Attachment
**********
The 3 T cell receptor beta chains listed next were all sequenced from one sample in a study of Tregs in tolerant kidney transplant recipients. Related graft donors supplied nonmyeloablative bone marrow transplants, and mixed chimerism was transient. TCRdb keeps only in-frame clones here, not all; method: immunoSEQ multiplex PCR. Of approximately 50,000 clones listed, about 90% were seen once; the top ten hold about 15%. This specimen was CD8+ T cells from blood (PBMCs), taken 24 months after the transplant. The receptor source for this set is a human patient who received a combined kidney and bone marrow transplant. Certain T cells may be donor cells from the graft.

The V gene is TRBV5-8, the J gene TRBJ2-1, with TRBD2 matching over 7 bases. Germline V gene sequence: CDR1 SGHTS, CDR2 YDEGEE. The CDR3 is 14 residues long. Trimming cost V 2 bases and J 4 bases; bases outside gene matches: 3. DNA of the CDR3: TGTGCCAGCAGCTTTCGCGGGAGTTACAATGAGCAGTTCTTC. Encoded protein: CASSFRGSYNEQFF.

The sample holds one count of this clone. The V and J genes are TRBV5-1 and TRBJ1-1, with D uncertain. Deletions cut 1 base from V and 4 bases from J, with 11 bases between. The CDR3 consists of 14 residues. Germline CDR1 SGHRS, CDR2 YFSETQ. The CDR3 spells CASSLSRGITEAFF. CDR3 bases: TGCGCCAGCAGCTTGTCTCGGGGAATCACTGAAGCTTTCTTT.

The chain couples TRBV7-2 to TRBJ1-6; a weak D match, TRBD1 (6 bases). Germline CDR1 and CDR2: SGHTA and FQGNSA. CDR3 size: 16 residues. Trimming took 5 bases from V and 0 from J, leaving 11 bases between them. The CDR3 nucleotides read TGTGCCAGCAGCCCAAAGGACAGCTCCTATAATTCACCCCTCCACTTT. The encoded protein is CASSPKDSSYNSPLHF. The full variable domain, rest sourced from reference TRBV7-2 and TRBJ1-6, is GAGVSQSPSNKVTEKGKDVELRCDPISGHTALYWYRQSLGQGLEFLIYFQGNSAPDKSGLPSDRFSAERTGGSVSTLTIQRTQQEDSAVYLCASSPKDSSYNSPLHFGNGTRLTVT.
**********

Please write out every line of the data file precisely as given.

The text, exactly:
The 3 T cell receptor beta chains listed next were all sequenced from one sample in a study of Tregs in tolerant kidney transplant recipients. Related graft donors supplied nonmyeloablative bone marrow transplants, and mixed chimerism was transient. TCRdb keeps only in-frame clones here, not all; method: immunoSEQ multiplex PCR. Of approximately 50,000 clones listed, about 90% were seen once; the top ten hold about 15%. This specimen was CD8+ T cells from blood (PBMCs), taken 24 months after the transplant. The receptor source for this set is a human patient who received a combined kidney and bone marrow transplant. Certain T cells may be donor cells from the graft.

The V gene is TRBV5-8, the J gene TRBJ2-1, with TRBD2 matching over 7 bases. Germline V gene sequence: CDR1 SGHTS, CDR2 YDEGEE. The CDR3 is 14 residues long. Trimming cost V 2 bases and J 4 bases; bases outside gene matches: 3. DNA of the CDR3: TGTGCCAGCAGCTTTCGCGGGAGTTACAATGAGCAGTTCTTC. Encoded protein: CASSFRGSYNEQFF.

The sample holds one count of this clone. The V and J genes are TRBV5-1 and TRBJ1-1, with D uncertain. Deletions cut 1 base from V and 4 bases from J, with 11 bases between. The CDR3 consists of 14 residues. Germline CDR1 SGHRS, CDR2 YFSETQ. The CDR3 spells CASSLSRGITEAFF. CDR3 bases: TGCGCCAGCAGCTTGTCTCGGGGAATCACTGAAGCTTTCTTT.

The chain couples TRBV7-2 to TRBJ1-6; a weak D match, TRBD1 (6 bases). Germline CDR1 and CDR2: SGHTA and FQGNSA. CDR3 size: 16 residues. Trimming took 5 bases from V and 0 from J, leaving 11 bases between them. The CDR3 nucleotides read TGTGCCAGCAGCCCAAAGGACAGCTCCTATAATTCACCCCTCCACTTT. The encoded protein is CASSPKDSSYNSPLHF. The full variable domain, rest sourced from reference TRBV7-2 and TRBJ1-6, is GAGVSQSPSNKVTEKGKDVELRCDPISGHTALYWYRQSLGQGLEFLIYFQGNSAPDKSGLPSDRFSAERTGGSVSTLTIQRTQQEDSAVYLCASSPKDSSYNSPLHFGNGTRLTVT.